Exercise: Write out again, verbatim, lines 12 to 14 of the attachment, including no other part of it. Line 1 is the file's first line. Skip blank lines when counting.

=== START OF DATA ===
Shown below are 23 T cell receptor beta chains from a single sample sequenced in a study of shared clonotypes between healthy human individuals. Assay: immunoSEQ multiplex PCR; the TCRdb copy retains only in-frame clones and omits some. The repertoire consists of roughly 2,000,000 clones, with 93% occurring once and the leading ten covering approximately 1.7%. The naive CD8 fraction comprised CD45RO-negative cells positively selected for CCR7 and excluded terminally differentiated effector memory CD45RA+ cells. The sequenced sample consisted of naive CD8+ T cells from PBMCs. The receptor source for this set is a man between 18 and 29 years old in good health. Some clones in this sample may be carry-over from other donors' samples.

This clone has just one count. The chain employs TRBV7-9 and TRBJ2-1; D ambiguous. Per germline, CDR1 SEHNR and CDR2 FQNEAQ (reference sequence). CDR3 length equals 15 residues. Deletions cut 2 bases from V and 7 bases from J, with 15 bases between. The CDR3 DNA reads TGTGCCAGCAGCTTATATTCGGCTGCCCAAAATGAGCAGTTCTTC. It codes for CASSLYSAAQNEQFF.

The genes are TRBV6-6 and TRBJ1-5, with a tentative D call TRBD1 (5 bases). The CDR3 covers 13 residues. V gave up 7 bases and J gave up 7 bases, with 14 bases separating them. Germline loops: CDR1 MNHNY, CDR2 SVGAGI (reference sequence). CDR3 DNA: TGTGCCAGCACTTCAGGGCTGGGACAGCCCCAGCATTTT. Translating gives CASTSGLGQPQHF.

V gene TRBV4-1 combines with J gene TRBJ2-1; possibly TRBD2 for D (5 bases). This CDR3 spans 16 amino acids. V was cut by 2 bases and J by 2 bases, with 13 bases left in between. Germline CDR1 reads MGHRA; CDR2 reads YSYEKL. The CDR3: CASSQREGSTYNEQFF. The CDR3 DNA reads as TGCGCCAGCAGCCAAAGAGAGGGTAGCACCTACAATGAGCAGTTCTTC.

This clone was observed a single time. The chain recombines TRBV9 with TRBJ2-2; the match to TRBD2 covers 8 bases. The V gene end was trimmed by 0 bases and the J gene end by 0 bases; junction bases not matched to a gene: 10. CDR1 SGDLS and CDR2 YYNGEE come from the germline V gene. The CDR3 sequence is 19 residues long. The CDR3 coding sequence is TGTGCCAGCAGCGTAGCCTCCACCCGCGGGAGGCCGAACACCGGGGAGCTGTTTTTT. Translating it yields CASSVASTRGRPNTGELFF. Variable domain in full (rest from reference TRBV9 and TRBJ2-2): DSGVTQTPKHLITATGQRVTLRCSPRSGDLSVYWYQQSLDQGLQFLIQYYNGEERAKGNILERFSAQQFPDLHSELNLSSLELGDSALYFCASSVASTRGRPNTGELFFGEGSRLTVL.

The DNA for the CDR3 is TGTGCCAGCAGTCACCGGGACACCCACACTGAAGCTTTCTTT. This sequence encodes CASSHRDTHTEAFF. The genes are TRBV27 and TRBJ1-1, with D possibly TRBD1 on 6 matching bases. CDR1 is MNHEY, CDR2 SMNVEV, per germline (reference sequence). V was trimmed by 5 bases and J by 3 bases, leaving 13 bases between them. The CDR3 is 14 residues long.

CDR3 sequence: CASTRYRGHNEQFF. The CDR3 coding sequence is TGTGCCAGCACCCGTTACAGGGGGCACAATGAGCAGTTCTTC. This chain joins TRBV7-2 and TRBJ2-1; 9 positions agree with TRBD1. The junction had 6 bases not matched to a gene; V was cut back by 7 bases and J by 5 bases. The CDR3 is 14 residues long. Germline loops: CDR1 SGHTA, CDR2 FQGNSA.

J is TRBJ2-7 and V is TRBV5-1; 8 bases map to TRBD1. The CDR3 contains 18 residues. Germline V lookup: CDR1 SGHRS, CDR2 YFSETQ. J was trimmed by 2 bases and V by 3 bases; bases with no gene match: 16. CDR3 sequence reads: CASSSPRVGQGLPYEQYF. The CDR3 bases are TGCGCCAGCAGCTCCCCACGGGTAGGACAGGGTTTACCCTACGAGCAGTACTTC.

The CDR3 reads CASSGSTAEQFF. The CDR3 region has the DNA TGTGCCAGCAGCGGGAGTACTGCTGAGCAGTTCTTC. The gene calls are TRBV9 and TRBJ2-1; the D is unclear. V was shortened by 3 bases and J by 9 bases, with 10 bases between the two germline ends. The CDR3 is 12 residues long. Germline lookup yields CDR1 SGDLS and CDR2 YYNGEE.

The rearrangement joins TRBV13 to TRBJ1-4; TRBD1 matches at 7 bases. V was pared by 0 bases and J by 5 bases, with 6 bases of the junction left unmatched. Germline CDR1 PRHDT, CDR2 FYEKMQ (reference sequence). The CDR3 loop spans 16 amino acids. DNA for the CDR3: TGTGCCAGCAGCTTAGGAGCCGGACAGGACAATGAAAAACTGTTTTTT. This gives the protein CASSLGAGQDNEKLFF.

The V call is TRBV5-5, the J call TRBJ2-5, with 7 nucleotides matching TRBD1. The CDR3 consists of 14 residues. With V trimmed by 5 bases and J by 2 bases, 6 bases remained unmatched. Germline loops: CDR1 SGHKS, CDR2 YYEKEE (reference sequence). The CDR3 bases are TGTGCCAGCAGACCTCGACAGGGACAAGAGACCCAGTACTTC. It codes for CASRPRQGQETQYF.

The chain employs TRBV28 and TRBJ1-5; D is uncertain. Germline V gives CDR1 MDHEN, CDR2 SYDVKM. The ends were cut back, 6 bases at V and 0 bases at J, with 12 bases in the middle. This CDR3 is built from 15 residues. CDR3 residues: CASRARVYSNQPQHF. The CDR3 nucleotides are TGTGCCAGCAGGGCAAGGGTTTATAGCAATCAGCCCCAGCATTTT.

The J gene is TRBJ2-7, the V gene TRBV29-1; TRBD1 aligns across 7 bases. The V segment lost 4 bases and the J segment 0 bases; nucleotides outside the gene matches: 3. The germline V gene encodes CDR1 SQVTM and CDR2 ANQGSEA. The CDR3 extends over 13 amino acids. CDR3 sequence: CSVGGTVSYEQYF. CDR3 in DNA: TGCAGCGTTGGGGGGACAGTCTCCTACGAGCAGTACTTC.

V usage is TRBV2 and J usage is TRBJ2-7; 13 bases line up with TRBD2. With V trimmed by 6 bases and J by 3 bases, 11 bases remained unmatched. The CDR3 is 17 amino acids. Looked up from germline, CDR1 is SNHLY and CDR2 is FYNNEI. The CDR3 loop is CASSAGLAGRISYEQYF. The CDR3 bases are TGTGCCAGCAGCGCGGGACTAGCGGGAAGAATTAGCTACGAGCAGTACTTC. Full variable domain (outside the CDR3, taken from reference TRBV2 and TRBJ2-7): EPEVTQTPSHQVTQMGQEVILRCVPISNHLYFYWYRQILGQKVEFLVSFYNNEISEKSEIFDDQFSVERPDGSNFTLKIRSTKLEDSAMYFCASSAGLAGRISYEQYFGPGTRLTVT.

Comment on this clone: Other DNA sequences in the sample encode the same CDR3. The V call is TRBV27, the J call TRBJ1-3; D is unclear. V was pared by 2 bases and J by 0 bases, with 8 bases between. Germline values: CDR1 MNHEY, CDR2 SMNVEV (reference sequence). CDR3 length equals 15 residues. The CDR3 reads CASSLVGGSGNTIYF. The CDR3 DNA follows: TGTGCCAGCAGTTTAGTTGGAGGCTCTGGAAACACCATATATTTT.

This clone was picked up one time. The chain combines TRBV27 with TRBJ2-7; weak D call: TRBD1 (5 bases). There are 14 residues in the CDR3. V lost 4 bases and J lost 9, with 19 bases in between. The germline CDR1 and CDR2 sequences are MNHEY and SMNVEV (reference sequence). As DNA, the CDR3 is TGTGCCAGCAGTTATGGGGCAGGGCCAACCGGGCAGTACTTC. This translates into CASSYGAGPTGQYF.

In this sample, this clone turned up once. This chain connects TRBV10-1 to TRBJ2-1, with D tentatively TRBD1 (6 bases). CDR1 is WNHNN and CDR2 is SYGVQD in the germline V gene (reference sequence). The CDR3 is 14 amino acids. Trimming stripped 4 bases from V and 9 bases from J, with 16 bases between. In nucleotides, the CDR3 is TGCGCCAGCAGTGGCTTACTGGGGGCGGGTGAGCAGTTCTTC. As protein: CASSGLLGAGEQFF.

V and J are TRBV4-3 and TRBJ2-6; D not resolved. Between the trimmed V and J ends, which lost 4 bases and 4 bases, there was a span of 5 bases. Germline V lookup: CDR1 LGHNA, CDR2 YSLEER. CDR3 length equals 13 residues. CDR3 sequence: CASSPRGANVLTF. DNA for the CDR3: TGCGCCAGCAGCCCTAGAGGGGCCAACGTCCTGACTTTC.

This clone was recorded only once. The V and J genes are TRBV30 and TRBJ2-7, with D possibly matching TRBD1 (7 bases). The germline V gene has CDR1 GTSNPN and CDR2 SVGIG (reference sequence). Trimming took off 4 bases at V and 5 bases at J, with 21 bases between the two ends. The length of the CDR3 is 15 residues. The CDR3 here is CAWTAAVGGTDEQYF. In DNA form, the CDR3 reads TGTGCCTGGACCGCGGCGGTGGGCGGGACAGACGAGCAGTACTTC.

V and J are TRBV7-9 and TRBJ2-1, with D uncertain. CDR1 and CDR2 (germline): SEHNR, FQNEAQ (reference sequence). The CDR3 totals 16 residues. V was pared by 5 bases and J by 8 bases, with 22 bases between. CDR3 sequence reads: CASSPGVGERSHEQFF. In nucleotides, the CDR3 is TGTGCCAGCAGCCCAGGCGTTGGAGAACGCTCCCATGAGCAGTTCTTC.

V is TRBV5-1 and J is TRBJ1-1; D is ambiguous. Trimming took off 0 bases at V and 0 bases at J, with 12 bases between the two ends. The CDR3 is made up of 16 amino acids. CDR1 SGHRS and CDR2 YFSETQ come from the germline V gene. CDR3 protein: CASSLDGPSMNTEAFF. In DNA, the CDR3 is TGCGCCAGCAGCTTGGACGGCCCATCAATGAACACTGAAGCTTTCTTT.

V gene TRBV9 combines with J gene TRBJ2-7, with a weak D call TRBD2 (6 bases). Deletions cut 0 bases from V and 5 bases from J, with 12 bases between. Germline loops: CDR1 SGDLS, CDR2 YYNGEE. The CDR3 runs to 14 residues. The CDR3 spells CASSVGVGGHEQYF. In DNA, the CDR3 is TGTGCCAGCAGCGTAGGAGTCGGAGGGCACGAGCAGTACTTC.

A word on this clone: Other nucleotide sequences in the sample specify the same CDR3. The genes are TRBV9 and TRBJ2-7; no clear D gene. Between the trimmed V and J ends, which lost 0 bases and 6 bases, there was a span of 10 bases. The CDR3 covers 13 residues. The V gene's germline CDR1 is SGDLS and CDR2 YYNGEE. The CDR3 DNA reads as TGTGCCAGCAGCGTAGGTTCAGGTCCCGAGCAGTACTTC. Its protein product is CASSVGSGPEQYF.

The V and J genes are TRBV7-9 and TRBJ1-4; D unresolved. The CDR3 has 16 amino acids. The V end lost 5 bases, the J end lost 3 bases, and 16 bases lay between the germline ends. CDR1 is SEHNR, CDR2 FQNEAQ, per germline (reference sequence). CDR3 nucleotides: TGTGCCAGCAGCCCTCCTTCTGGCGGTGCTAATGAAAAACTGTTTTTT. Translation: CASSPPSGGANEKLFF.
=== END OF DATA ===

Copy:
The chain employs TRBV28 and TRBJ1-5; D is uncertain. Germline V gives CDR1 MDHEN, CDR2 SYDVKM. The ends were cut back, 6 bases at V and 0 bases at J, with 12 bases in the middle. This CDR3 is built from 15 residues. CDR3 residues: CASRARVYSNQPQHF. The CDR3 nucleotides are TGTGCCAGCAGGGCAAGGGTTTATAGCAATCAGCCCCAGCATTTT.

The J gene is TRBJ2-7, the V gene TRBV29-1; TRBD1 aligns across 7 bases. The V segment lost 4 bases and the J segment 0 bases; nucleotides outside the gene matches: 3. The germline V gene encodes CDR1 SQVTM and CDR2 ANQGSEA. The CDR3 extends over 13 amino acids. CDR3 sequence: CSVGGTVSYEQYF. CDR3 in DNA: TGCAGCGTTGGGGGGACAGTCTCCTACGAGCAGTACTTC.

V usage is TRBV2 and J usage is TRBJ2-7; 13 bases line up with TRBD2. With V trimmed by 6 bases and J by 3 bases, 11 bases remained unmatched. The CDR3 is 17 amino acids. Looked up from germline, CDR1 is SNHLY and CDR2 is FYNNEI. The CDR3 loop is CASSAGLAGRISYEQYF. The CDR3 bases are TGTGCCAGCAGCGCGGGACTAGCGGGAAGAATTAGCTACGAGCAGTACTTC. Full variable domain (outside the CDR3, taken from reference TRBV2 and TRBJ2-7): EPEVTQTPSHQVTQMGQEVILRCVPISNHLYFYWYRQILGQKVEFLVSFYNNEISEKSEIFDDQFSVERPDGSNFTLKIRSTKLEDSAMYFCASSAGLAGRISYEQYFGPGTRLTVT.